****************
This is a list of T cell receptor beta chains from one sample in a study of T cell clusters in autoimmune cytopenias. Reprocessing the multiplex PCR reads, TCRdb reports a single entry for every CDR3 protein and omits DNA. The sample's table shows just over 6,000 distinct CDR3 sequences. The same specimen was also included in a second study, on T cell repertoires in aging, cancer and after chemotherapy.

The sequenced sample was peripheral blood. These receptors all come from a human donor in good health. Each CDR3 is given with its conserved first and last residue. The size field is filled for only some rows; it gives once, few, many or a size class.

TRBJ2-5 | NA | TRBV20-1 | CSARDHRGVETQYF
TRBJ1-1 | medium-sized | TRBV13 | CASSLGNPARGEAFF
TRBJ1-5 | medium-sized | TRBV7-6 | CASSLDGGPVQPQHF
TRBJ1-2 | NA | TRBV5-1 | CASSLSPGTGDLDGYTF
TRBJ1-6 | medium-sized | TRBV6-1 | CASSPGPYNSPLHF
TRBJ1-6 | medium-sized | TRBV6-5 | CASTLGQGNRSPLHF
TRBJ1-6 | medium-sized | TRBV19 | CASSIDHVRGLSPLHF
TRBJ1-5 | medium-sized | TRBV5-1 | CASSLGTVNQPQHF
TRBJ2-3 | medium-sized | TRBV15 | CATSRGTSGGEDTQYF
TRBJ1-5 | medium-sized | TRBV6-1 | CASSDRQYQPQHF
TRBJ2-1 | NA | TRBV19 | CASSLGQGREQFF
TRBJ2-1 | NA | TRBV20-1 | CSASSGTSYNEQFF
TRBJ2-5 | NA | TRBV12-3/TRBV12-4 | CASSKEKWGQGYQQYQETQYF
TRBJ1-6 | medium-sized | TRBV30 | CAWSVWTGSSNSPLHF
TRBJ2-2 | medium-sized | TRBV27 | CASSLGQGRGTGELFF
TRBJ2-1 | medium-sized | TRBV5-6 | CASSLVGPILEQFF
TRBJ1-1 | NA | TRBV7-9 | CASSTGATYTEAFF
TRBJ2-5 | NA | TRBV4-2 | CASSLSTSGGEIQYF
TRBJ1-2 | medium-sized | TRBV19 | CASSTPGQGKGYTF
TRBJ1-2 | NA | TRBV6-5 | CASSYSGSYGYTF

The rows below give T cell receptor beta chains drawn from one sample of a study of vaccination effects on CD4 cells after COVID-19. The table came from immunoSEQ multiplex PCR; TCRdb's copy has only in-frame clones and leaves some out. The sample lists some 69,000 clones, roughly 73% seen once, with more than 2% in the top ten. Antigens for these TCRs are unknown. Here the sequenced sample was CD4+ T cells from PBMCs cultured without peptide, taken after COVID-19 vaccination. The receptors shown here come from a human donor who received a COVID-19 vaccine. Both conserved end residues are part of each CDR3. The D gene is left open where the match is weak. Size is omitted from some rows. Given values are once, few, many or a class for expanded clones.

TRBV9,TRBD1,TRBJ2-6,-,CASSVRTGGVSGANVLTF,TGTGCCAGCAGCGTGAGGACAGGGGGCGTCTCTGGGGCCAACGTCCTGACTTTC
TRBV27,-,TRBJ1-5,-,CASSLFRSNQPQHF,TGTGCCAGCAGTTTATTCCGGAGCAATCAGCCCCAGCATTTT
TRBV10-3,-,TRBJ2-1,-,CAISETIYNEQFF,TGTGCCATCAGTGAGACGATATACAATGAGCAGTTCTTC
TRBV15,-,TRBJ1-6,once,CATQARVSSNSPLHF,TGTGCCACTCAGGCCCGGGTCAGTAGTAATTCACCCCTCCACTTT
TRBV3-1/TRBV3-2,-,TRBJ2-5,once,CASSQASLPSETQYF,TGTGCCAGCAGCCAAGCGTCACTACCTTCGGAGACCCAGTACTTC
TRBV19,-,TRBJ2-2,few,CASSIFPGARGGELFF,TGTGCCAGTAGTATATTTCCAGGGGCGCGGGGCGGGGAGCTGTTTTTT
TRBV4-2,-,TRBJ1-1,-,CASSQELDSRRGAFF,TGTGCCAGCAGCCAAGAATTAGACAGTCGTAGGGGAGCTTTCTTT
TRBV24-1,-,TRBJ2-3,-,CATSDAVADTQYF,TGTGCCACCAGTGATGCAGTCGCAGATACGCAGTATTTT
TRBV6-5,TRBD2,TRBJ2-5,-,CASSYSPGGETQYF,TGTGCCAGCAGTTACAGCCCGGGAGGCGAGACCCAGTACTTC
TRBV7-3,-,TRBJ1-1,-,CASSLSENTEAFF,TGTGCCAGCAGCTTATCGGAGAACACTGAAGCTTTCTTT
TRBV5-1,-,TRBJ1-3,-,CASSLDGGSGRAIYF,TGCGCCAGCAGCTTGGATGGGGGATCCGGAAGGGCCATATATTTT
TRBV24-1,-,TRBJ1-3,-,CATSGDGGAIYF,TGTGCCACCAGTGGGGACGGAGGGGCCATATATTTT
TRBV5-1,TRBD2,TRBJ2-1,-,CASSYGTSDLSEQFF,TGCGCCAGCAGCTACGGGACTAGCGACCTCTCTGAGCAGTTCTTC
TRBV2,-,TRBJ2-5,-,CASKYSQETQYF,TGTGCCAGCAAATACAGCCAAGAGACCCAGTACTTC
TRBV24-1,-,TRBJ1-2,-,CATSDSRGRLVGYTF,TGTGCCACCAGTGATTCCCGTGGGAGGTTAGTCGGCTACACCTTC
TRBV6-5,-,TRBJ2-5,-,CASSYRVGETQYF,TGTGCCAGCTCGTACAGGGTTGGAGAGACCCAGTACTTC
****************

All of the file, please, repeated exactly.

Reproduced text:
This is a list of T cell receptor beta chains from one sample in a study of T cell clusters in autoimmune cytopenias. Reprocessing the multiplex PCR reads, TCRdb reports a single entry for every CDR3 protein and omits DNA. The sample's table shows just over 6,000 distinct CDR3 sequences. The same specimen was also included in a second study, on T cell repertoires in aging, cancer and after chemotherapy.

The sequenced sample was peripheral blood. These receptors all come from a human donor in good health. Each CDR3 is given with its conserved first and last residue. The size field is filled for only some rows; it gives once, few, many or a size class.

TRBJ2-5 | NA | TRBV20-1 | CSARDHRGVETQYF
TRBJ1-1 | medium-sized | TRBV13 | CASSLGNPARGEAFF
TRBJ1-5 | medium-sized | TRBV7-6 | CASSLDGGPVQPQHF
TRBJ1-2 | NA | TRBV5-1 | CASSLSPGTGDLDGYTF
TRBJ1-6 | medium-sized | TRBV6-1 | CASSPGPYNSPLHF
TRBJ1-6 | medium-sized | TRBV6-5 | CASTLGQGNRSPLHF
TRBJ1-6 | medium-sized | TRBV19 | CASSIDHVRGLSPLHF
TRBJ1-5 | medium-sized | TRBV5-1 | CASSLGTVNQPQHF
TRBJ2-3 | medium-sized | TRBV15 | CATSRGTSGGEDTQYF
TRBJ1-5 | medium-sized | TRBV6-1 | CASSDRQYQPQHF
TRBJ2-1 | NA | TRBV19 | CASSLGQGREQFF
TRBJ2-1 | NA | TRBV20-1 | CSASSGTSYNEQFF
TRBJ2-5 | NA | TRBV12-3/TRBV12-4 | CASSKEKWGQGYQQYQETQYF
TRBJ1-6 | medium-sized | TRBV30 | CAWSVWTGSSNSPLHF
TRBJ2-2 | medium-sized | TRBV27 | CASSLGQGRGTGELFF
TRBJ2-1 | medium-sized | TRBV5-6 | CASSLVGPILEQFF
TRBJ1-1 | NA | TRBV7-9 | CASSTGATYTEAFF
TRBJ2-5 | NA | TRBV4-2 | CASSLSTSGGEIQYF
TRBJ1-2 | medium-sized | TRBV19 | CASSTPGQGKGYTF
TRBJ1-2 | NA | TRBV6-5 | CASSYSGSYGYTF

The rows below give T cell receptor beta chains drawn from one sample of a study of vaccination effects on CD4 cells after COVID-19. The table came from immunoSEQ multiplex PCR; TCRdb's copy has only in-frame clones and leaves some out. The sample lists some 69,000 clones, roughly 73% seen once, with more than 2% in the top ten. Antigens for these TCRs are unknown. Here the sequenced sample was CD4+ T cells from PBMCs cultured without peptide, taken after COVID-19 vaccination. The receptors shown here come from a human donor who received a COVID-19 vaccine. Both conserved end residues are part of each CDR3. The D gene is left open where the match is weak. Size is omitted from some rows. Given values are once, few, many or a class for expanded clones.

TRBV9,TRBD1,TRBJ2-6,-,CASSVRTGGVSGANVLTF,TGTGCCAGCAGCGTGAGGACAGGGGGCGTCTCTGGGGCCAACGTCCTGACTTTC
TRBV27,-,TRBJ1-5,-,CASSLFRSNQPQHF,TGTGCCAGCAGTTTATTCCGGAGCAATCAGCCCCAGCATTTT
TRBV10-3,-,TRBJ2-1,-,CAISETIYNEQFF,TGTGCCATCAGTGAGACGATATACAATGAGCAGTTCTTC
TRBV15,-,TRBJ1-6,once,CATQARVSSNSPLHF,TGTGCCACTCAGGCCCGGGTCAGTAGTAATTCACCCCTCCACTTT
TRBV3-1/TRBV3-2,-,TRBJ2-5,once,CASSQASLPSETQYF,TGTGCCAGCAGCCAAGCGTCACTACCTTCGGAGACCCAGTACTTC
TRBV19,-,TRBJ2-2,few,CASSIFPGARGGELFF,TGTGCCAGTAGTATATTTCCAGGGGCGCGGGGCGGGGAGCTGTTTTTT
TRBV4-2,-,TRBJ1-1,-,CASSQELDSRRGAFF,TGTGCCAGCAGCCAAGAATTAGACAGTCGTAGGGGAGCTTTCTTT
TRBV24-1,-,TRBJ2-3,-,CATSDAVADTQYF,TGTGCCACCAGTGATGCAGTCGCAGATACGCAGTATTTT
TRBV6-5,TRBD2,TRBJ2-5,-,CASSYSPGGETQYF,TGTGCCAGCAGTTACAGCCCGGGAGGCGAGACCCAGTACTTC
TRBV7-3,-,TRBJ1-1,-,CASSLSENTEAFF,TGTGCCAGCAGCTTATCGGAGAACACTGAAGCTTTCTTT
TRBV5-1,-,TRBJ1-3,-,CASSLDGGSGRAIYF,TGCGCCAGCAGCTTGGATGGGGGATCCGGAAGGGCCATATATTTT
TRBV24-1,-,TRBJ1-3,-,CATSGDGGAIYF,TGTGCCACCAGTGGGGACGGAGGGGCCATATATTTT
TRBV5-1,TRBD2,TRBJ2-1,-,CASSYGTSDLSEQFF,TGCGCCAGCAGCTACGGGACTAGCGACCTCTCTGAGCAGTTCTTC
TRBV2,-,TRBJ2-5,-,CASKYSQETQYF,TGTGCCAGCAAATACAGCCAAGAGACCCAGTACTTC
TRBV24-1,-,TRBJ1-2,-,CATSDSRGRLVGYTF,TGTGCCACCAGTGATTCCCGTGGGAGGTTAGTCGGCTACACCTTC
TRBV6-5,-,TRBJ2-5,-,CASSYRVGETQYF,TGTGCCAGCTCGTACAGGGTTGGAGAGACCCAGTACTTC